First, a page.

If you’ve ever worked in an office environment, you know there’s one shortcut to becoming popular among your colleagues.
Position a candy dish on the corner of your desk, and keep it filled with goodies. It’s a great way to guarantee you’ll get chatted up by all sorts of people who otherwise might not have stopped by to say hello.
Content marketing is like a candy
No matter what your business sells, there’s a way to create marketing materials that are useful for the target market you want to reach. This is what content marketing is all about: packaging information your market will find valuable, then offering it to them as a way to market your business.
Keeping a “candy dish” with content available will help you attract, inform and retain customers to your physical location or website.
Let’s look at some examples:
- A natural lawn care company could put together a guide to lawn care challenges through the seasons, and what to do about them.
- A writer could present an e-book about common grammatical errors and how to spot them.
- A life coach could write a special report about how to create space for life-changing new habits.
- A pizza shop could create a “busy night meal plan” that shows how you can call for pizza, and while you wait for delivery, make a quick salad that will complete the meal and feed your family fast. (Of course I know nothing about that …)
The key is to think about your customers, what their lives are like, and what challenges they’re dealing with. Then create content that they’ll value so much they’ll want to save it. Give it to them at no charge.
They’ll associate your company with the value you’ve provided, they’ll thank you for the problem you’ve solved, and they’ll think of your business the next time they need your kind of product or service.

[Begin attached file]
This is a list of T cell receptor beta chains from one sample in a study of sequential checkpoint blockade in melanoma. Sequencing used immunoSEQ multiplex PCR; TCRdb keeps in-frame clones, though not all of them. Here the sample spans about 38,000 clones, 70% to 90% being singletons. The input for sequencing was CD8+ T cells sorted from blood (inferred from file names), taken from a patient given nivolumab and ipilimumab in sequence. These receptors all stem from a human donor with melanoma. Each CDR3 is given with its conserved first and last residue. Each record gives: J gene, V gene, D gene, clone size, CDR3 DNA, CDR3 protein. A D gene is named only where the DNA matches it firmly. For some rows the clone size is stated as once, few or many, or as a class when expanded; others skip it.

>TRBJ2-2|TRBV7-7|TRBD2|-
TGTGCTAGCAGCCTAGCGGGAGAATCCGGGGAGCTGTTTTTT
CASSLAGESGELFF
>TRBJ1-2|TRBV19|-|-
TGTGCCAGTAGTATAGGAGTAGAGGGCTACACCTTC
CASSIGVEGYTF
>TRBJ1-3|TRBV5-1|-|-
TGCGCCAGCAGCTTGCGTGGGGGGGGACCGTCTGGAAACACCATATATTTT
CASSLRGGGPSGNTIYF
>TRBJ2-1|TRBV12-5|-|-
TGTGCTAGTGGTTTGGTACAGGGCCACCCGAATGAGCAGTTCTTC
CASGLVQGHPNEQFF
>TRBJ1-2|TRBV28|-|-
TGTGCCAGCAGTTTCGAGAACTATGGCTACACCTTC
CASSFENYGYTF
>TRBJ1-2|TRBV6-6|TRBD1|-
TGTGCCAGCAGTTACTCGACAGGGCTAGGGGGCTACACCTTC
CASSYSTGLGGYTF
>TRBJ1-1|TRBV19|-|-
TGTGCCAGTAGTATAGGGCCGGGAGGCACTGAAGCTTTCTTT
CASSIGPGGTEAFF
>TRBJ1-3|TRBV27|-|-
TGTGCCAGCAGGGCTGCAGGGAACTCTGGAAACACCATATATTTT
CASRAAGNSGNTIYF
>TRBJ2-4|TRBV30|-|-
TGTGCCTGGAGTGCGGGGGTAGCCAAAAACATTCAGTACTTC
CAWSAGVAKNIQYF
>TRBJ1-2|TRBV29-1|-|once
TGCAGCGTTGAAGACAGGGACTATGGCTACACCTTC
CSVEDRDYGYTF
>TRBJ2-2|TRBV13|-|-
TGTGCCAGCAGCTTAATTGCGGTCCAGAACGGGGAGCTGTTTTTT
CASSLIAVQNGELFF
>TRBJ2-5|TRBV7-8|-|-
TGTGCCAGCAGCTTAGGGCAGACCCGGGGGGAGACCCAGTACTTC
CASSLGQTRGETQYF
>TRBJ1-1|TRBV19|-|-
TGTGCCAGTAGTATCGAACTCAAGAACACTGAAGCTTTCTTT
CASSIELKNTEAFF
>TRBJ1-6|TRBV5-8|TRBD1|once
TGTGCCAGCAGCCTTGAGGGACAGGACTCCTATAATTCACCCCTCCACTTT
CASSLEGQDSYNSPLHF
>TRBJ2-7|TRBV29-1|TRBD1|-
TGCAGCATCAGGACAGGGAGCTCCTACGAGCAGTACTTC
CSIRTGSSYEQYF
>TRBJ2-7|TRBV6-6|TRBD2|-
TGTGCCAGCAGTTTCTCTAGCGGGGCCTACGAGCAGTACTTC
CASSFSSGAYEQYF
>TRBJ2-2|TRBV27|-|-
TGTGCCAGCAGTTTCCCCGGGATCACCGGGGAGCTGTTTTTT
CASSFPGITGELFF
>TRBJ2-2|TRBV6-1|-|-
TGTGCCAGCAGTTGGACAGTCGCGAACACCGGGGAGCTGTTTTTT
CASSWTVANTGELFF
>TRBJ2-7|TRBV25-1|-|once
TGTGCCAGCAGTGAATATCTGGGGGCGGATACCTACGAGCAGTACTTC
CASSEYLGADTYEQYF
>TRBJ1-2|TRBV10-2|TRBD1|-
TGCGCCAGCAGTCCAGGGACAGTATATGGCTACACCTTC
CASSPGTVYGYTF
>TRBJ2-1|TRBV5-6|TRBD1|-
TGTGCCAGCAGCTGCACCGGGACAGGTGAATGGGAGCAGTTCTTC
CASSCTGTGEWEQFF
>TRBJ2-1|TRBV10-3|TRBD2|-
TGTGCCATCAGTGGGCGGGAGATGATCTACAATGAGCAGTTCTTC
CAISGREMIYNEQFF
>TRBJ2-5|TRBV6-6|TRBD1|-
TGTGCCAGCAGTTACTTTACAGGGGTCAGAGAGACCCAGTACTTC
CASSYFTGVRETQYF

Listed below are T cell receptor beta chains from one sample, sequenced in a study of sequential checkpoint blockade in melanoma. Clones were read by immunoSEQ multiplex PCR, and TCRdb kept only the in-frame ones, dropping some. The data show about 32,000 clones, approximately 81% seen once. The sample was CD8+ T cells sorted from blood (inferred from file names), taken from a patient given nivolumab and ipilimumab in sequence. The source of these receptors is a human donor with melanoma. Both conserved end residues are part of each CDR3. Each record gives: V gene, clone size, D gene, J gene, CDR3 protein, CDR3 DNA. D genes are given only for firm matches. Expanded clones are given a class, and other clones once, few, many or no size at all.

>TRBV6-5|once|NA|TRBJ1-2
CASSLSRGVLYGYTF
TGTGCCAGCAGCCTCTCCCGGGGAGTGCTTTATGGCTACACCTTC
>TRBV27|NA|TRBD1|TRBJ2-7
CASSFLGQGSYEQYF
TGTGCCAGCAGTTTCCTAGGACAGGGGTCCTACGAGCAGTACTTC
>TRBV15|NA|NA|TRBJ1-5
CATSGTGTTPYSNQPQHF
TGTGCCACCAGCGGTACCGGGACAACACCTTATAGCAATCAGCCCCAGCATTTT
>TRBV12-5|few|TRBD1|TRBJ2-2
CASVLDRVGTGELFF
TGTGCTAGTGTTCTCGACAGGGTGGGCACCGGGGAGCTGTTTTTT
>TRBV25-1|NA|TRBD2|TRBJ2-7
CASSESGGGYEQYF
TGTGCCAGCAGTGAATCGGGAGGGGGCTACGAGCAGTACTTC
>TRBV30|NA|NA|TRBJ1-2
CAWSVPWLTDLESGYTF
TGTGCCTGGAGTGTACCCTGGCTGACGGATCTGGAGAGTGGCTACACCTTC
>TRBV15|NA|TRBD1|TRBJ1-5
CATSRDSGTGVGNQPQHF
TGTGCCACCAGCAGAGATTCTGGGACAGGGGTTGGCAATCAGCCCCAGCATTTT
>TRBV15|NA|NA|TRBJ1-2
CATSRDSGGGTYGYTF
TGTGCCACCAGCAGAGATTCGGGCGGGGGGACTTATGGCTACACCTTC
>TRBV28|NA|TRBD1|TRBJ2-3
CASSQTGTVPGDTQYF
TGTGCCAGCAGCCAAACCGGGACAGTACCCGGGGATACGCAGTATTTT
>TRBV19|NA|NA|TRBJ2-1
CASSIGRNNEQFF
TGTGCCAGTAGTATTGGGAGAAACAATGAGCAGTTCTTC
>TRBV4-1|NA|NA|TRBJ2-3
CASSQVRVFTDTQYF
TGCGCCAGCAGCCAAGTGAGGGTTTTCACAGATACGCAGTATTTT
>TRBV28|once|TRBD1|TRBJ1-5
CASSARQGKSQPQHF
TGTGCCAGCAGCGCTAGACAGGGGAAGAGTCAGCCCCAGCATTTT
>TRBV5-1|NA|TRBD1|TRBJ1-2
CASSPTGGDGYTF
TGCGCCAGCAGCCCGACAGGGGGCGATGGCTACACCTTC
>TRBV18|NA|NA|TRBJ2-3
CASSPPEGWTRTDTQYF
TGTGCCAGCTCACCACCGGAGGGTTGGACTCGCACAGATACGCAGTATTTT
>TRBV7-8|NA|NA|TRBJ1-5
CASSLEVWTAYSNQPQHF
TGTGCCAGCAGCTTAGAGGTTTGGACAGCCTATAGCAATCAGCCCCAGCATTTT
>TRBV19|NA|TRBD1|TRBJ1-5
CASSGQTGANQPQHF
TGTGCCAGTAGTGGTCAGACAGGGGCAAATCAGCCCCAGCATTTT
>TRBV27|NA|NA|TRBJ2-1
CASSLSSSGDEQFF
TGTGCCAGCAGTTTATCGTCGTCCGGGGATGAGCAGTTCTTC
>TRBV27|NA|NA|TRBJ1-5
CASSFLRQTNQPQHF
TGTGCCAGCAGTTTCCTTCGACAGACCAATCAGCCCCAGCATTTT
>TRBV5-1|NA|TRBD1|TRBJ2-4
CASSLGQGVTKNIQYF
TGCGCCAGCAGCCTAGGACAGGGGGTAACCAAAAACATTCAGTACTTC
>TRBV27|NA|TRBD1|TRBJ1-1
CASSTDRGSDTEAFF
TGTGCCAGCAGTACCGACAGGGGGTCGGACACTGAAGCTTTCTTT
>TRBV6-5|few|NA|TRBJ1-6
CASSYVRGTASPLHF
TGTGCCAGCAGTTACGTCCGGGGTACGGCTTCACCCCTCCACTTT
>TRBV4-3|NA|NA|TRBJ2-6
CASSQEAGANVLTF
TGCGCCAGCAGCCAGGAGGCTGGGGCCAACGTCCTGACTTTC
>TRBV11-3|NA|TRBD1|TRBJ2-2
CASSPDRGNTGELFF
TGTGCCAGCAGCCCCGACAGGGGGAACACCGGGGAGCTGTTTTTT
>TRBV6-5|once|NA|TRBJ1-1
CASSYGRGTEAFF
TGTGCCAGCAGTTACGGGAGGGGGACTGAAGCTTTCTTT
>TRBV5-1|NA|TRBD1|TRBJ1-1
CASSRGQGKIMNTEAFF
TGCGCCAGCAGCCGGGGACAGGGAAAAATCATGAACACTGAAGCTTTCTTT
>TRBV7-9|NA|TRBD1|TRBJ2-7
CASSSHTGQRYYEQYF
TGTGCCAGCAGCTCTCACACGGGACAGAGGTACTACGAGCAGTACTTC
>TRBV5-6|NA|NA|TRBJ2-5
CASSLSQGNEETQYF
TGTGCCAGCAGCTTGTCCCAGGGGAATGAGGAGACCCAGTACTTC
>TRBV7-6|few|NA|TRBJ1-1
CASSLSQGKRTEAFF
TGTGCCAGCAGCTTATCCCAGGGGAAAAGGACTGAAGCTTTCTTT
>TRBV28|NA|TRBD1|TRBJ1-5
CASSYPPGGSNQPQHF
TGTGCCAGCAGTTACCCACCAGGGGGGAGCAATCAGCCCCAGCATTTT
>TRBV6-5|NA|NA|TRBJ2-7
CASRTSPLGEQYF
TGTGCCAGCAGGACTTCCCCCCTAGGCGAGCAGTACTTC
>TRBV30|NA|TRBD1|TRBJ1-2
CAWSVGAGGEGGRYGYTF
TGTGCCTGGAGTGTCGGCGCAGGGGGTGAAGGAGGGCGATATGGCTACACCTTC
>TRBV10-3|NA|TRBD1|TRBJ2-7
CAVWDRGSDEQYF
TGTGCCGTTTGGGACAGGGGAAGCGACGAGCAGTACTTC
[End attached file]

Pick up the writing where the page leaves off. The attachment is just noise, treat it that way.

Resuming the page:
Does your business have a candy dish? Need some help brainstorming an idea for what you can put in your candy dish? Let’s hear it in the comments.
18 thoughts on “Get More Customers by Putting Out a Candy Dish”
Great way of thinking about this. I’ve noticed it’s hard for a lot of small local businesses to wrap their minds around content marketing. This is a metaphor that works because it’s not as if you want your content marketing efforts to strong-arm people into your shop. You just want to give them that little nudge that gets them moving in your direction.
I love your metaphor of the candy dish. Shops that have the best candy get the repeat customers. That’s just human nature!
My site is based on the candy dish, starting with sharing my photos by email years ago. Those who have signed up for the list receive the blog post: a beautiful photo accompanied by poetic words, directly in the email inbox every single day. Many of these people have been on my list for years. Some of them have difficult situations and this early morning bit of cheer or inspiration is some kind of help to them to have a good day or to step towards healing. It’s important to me.
The issue I need to resolve is what else do they need? How can I provide them with a product that will take them past the candy dish?
Hugs and butterflies,
Could you do a customer survey? Sometimes asking them about their challenges (in exchange for extra “candy,” like a special report, or maybe a full-size photo or poster you offer …) will help you to gather information about what your readers need.
Pamela, I love this metaphor for content marketing. Really useful.
I love this and totally agree- now to find my own version. I am an actor (and a writer but plays and screenplays so less able to apply the example in the post). Any ideas jump out at you Pamela? Or anyone else? My site is LouiseFlory dot com. I’m working on a virtual meeting web page idea (I can give the url if anyone is interested) but that is more about silencing the “no” that seems to echo throughout my industry!